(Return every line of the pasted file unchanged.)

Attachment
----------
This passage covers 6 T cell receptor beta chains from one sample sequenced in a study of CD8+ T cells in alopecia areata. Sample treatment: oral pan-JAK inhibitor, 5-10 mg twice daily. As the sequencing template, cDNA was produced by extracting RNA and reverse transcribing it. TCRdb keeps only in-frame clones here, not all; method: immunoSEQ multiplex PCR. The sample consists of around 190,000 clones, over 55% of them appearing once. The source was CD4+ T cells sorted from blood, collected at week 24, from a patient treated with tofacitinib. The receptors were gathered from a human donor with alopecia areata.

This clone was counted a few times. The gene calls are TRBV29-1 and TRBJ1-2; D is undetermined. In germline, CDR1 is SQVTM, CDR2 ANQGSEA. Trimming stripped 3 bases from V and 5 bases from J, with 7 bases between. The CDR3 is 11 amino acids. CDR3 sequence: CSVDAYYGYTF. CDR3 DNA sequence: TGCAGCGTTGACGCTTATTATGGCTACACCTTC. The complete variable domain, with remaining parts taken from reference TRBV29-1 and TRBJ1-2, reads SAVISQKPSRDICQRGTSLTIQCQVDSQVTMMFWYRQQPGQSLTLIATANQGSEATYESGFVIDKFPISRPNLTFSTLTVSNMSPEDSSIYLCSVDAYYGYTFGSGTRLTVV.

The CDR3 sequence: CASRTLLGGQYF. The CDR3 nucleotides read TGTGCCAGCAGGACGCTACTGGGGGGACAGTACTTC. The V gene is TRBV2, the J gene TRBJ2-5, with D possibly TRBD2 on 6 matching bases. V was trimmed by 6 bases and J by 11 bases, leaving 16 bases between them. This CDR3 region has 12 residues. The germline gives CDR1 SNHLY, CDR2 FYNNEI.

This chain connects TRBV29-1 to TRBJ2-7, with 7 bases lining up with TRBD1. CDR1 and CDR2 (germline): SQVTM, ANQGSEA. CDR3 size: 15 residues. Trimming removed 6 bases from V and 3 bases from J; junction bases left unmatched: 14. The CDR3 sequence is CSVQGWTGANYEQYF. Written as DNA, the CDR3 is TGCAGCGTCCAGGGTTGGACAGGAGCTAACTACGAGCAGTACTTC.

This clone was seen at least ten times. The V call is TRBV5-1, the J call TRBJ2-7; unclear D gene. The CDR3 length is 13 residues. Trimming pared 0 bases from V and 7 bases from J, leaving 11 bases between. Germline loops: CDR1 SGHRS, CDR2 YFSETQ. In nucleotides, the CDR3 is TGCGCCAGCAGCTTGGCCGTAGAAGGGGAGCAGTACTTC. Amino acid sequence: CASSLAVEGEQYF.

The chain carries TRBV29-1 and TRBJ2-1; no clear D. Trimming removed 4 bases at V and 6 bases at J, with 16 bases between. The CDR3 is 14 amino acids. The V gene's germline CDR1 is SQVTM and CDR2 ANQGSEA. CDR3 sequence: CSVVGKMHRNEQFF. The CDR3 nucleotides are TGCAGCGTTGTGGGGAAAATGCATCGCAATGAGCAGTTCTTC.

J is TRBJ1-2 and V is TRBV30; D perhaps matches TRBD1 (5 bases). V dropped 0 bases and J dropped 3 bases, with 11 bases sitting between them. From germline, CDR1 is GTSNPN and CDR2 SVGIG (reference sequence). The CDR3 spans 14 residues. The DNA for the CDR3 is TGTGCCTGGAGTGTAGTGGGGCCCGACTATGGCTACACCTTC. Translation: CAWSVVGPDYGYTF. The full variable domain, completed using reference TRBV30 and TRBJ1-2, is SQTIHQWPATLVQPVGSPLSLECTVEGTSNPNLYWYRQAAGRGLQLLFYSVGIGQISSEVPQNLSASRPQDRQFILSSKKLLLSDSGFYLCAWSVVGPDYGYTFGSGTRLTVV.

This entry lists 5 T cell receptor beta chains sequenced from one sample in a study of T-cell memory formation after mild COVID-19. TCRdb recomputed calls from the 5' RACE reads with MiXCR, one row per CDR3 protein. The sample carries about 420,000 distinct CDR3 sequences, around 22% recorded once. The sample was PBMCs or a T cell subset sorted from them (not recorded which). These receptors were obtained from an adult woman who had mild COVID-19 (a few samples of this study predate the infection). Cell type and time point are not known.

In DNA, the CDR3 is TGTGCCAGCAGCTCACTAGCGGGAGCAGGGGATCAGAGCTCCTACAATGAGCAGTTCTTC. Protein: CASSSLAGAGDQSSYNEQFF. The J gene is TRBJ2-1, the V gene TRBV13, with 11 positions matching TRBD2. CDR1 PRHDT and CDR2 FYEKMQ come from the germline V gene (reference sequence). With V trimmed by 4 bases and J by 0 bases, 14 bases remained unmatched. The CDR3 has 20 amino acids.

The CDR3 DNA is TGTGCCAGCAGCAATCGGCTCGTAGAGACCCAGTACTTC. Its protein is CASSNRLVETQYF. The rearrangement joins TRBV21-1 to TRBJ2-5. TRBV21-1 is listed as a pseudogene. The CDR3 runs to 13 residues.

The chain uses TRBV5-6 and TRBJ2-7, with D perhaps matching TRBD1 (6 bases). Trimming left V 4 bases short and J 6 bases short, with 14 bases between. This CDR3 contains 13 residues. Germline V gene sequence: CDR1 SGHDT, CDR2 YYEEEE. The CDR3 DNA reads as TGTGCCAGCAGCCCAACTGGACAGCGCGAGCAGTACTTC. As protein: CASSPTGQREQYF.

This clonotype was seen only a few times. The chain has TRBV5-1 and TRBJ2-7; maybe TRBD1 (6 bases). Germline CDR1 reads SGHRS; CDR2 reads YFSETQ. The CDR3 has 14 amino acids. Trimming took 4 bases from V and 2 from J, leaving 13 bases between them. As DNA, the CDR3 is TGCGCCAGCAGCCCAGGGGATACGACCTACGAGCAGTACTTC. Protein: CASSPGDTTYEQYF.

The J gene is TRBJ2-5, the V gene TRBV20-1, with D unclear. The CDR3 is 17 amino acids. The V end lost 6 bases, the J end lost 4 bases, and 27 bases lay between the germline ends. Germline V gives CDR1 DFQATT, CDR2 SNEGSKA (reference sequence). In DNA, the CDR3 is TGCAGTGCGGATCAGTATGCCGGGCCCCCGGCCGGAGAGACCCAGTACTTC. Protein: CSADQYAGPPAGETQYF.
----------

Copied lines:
This passage covers 6 T cell receptor beta chains from one sample sequenced in a study of CD8+ T cells in alopecia areata. Sample treatment: oral pan-JAK inhibitor, 5-10 mg twice daily. As the sequencing template, cDNA was produced by extracting RNA and reverse transcribing it. TCRdb keeps only in-frame clones here, not all; method: immunoSEQ multiplex PCR. The sample consists of around 190,000 clones, over 55% of them appearing once. The source was CD4+ T cells sorted from blood, collected at week 24, from a patient treated with tofacitinib. The receptors were gathered from a human donor with alopecia areata.

This clone was counted a few times. The gene calls are TRBV29-1 and TRBJ1-2; D is undetermined. In germline, CDR1 is SQVTM, CDR2 ANQGSEA. Trimming stripped 3 bases from V and 5 bases from J, with 7 bases between. The CDR3 is 11 amino acids. CDR3 sequence: CSVDAYYGYTF. CDR3 DNA sequence: TGCAGCGTTGACGCTTATTATGGCTACACCTTC. The complete variable domain, with remaining parts taken from reference TRBV29-1 and TRBJ1-2, reads SAVISQKPSRDICQRGTSLTIQCQVDSQVTMMFWYRQQPGQSLTLIATANQGSEATYESGFVIDKFPISRPNLTFSTLTVSNMSPEDSSIYLCSVDAYYGYTFGSGTRLTVV.

The CDR3 sequence: CASRTLLGGQYF. The CDR3 nucleotides read TGTGCCAGCAGGACGCTACTGGGGGGACAGTACTTC. The V gene is TRBV2, the J gene TRBJ2-5, with D possibly TRBD2 on 6 matching bases. V was trimmed by 6 bases and J by 11 bases, leaving 16 bases between them. This CDR3 region has 12 residues. The germline gives CDR1 SNHLY, CDR2 FYNNEI.

This chain connects TRBV29-1 to TRBJ2-7, with 7 bases lining up with TRBD1. CDR1 and CDR2 (germline): SQVTM, ANQGSEA. CDR3 size: 15 residues. Trimming removed 6 bases from V and 3 bases from J; junction bases left unmatched: 14. The CDR3 sequence is CSVQGWTGANYEQYF. Written as DNA, the CDR3 is TGCAGCGTCCAGGGTTGGACAGGAGCTAACTACGAGCAGTACTTC.

This clone was seen at least ten times. The V call is TRBV5-1, the J call TRBJ2-7; unclear D gene. The CDR3 length is 13 residues. Trimming pared 0 bases from V and 7 bases from J, leaving 11 bases between. Germline loops: CDR1 SGHRS, CDR2 YFSETQ. In nucleotides, the CDR3 is TGCGCCAGCAGCTTGGCCGTAGAAGGGGAGCAGTACTTC. Amino acid sequence: CASSLAVEGEQYF.

The chain carries TRBV29-1 and TRBJ2-1; no clear D. Trimming removed 4 bases at V and 6 bases at J, with 16 bases between. The CDR3 is 14 amino acids. The V gene's germline CDR1 is SQVTM and CDR2 ANQGSEA. CDR3 sequence: CSVVGKMHRNEQFF. The CDR3 nucleotides are TGCAGCGTTGTGGGGAAAATGCATCGCAATGAGCAGTTCTTC.

J is TRBJ1-2 and V is TRBV30; D perhaps matches TRBD1 (5 bases). V dropped 0 bases and J dropped 3 bases, with 11 bases sitting between them. From germline, CDR1 is GTSNPN and CDR2 SVGIG (reference sequence). The CDR3 spans 14 residues. The DNA for the CDR3 is TGTGCCTGGAGTGTAGTGGGGCCCGACTATGGCTACACCTTC. Translation: CAWSVVGPDYGYTF. The full variable domain, completed using reference TRBV30 and TRBJ1-2, is SQTIHQWPATLVQPVGSPLSLECTVEGTSNPNLYWYRQAAGRGLQLLFYSVGIGQISSEVPQNLSASRPQDRQFILSSKKLLLSDSGFYLCAWSVVGPDYGYTFGSGTRLTVV.

This entry lists 5 T cell receptor beta chains sequenced from one sample in a study of T-cell memory formation after mild COVID-19. TCRdb recomputed calls from the 5' RACE reads with MiXCR, one row per CDR3 protein. The sample carries about 420,000 distinct CDR3 sequences, around 22% recorded once. The sample was PBMCs or a T cell subset sorted from them (not recorded which). These receptors were obtained from an adult woman who had mild COVID-19 (a few samples of this study predate the infection). Cell type and time point are not known.

In DNA, the CDR3 is TGTGCCAGCAGCTCACTAGCGGGAGCAGGGGATCAGAGCTCCTACAATGAGCAGTTCTTC. Protein: CASSSLAGAGDQSSYNEQFF. The J gene is TRBJ2-1, the V gene TRBV13, with 11 positions matching TRBD2. CDR1 PRHDT and CDR2 FYEKMQ come from the germline V gene (reference sequence). With V trimmed by 4 bases and J by 0 bases, 14 bases remained unmatched. The CDR3 has 20 amino acids.

The CDR3 DNA is TGTGCCAGCAGCAATCGGCTCGTAGAGACCCAGTACTTC. Its protein is CASSNRLVETQYF. The rearrangement joins TRBV21-1 to TRBJ2-5. TRBV21-1 is listed as a pseudogene. The CDR3 runs to 13 residues.

The chain uses TRBV5-6 and TRBJ2-7, with D perhaps matching TRBD1 (6 bases). Trimming left V 4 bases short and J 6 bases short, with 14 bases between. This CDR3 contains 13 residues. Germline V gene sequence: CDR1 SGHDT, CDR2 YYEEEE. The CDR3 DNA reads as TGTGCCAGCAGCCCAACTGGACAGCGCGAGCAGTACTTC. As protein: CASSPTGQREQYF.

This clonotype was seen only a few times. The chain has TRBV5-1 and TRBJ2-7; maybe TRBD1 (6 bases). Germline CDR1 reads SGHRS; CDR2 reads YFSETQ. The CDR3 has 14 amino acids. Trimming took 4 bases from V and 2 from J, leaving 13 bases between them. As DNA, the CDR3 is TGCGCCAGCAGCCCAGGGGATACGACCTACGAGCAGTACTTC. Protein: CASSPGDTTYEQYF.

The J gene is TRBJ2-5, the V gene TRBV20-1, with D unclear. The CDR3 is 17 amino acids. The V end lost 6 bases, the J end lost 4 bases, and 27 bases lay between the germline ends. Germline V gives CDR1 DFQATT, CDR2 SNEGSKA (reference sequence). In DNA, the CDR3 is TGCAGTGCGGATCAGTATGCCGGGCCCCCGGCCGGAGAGACCCAGTACTTC. Protein: CSADQYAGPPAGETQYF.